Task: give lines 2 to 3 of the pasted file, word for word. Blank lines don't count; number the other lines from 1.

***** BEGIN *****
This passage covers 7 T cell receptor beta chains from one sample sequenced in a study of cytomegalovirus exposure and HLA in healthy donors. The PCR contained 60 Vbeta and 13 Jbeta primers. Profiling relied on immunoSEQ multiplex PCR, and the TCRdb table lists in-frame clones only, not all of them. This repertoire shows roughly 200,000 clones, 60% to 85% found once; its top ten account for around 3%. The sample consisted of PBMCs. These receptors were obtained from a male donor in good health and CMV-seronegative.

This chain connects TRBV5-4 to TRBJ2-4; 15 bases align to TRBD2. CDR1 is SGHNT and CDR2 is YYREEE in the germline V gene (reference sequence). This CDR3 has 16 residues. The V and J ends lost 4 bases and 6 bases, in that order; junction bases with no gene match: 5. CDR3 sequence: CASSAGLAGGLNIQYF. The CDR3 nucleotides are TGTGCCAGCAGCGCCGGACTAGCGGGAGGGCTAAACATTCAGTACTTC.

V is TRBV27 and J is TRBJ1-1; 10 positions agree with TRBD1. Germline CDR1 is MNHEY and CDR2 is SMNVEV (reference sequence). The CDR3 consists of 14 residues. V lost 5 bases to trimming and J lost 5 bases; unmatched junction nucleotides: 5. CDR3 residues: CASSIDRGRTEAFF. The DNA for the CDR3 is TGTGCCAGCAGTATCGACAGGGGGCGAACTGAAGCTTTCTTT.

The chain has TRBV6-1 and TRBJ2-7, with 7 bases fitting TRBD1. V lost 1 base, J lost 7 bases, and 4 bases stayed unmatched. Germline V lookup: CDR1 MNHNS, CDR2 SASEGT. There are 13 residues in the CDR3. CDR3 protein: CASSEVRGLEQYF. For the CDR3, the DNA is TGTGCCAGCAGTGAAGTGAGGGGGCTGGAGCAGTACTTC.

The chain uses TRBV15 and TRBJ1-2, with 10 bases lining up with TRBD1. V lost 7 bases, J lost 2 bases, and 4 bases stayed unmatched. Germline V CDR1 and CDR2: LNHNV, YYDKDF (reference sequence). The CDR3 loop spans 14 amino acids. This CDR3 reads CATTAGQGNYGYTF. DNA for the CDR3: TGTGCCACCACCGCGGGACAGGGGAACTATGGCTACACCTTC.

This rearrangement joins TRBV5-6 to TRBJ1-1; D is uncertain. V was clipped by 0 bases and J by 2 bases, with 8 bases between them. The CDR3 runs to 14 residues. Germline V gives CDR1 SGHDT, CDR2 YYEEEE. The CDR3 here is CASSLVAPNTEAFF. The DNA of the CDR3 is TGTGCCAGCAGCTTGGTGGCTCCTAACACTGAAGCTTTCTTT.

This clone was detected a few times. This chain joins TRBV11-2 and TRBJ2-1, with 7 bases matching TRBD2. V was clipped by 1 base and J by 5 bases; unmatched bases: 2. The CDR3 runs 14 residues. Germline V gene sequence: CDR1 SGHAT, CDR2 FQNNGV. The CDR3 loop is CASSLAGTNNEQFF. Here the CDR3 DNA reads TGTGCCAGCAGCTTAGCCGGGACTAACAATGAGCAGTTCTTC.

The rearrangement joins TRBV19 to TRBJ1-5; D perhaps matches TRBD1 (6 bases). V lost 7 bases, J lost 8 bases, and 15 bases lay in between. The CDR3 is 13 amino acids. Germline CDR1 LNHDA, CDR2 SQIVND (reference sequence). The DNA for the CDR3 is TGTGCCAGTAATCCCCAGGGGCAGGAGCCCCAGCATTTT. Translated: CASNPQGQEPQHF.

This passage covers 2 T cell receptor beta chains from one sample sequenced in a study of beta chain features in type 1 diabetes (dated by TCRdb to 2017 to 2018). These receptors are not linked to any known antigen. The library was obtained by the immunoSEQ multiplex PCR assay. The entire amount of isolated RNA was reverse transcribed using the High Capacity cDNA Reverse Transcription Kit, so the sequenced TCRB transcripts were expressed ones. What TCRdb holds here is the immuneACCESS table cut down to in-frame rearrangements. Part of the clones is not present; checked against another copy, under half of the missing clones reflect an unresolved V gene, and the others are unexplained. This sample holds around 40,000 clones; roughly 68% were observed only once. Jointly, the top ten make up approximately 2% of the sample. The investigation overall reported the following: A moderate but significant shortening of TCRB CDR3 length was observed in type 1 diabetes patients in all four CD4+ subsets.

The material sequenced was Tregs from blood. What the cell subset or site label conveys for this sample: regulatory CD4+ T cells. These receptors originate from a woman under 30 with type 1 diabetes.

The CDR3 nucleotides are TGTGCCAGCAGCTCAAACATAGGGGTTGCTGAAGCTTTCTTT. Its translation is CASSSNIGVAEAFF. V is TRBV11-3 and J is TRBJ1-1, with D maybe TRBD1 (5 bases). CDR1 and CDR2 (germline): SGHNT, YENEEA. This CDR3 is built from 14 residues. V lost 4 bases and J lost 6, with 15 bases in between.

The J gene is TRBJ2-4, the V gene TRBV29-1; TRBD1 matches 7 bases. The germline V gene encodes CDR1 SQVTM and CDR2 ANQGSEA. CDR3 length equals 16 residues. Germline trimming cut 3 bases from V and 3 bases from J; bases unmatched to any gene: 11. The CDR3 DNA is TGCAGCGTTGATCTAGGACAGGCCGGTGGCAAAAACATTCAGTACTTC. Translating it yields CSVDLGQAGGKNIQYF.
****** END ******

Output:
This chain connects TRBV5-4 to TRBJ2-4; 15 bases align to TRBD2. CDR1 is SGHNT and CDR2 is YYREEE in the germline V gene (reference sequence). This CDR3 has 16 residues. The V and J ends lost 4 bases and 6 bases, in that order; junction bases with no gene match: 5. CDR3 sequence: CASSAGLAGGLNIQYF. The CDR3 nucleotides are TGTGCCAGCAGCGCCGGACTAGCGGGAGGGCTAAACATTCAGTACTTC.

V is TRBV27 and J is TRBJ1-1; 10 positions agree with TRBD1. Germline CDR1 is MNHEY and CDR2 is SMNVEV (reference sequence). The CDR3 consists of 14 residues. V lost 5 bases to trimming and J lost 5 bases; unmatched junction nucleotides: 5. CDR3 residues: CASSIDRGRTEAFF. The DNA for the CDR3 is TGTGCCAGCAGTATCGACAGGGGGCGAACTGAAGCTTTCTTT.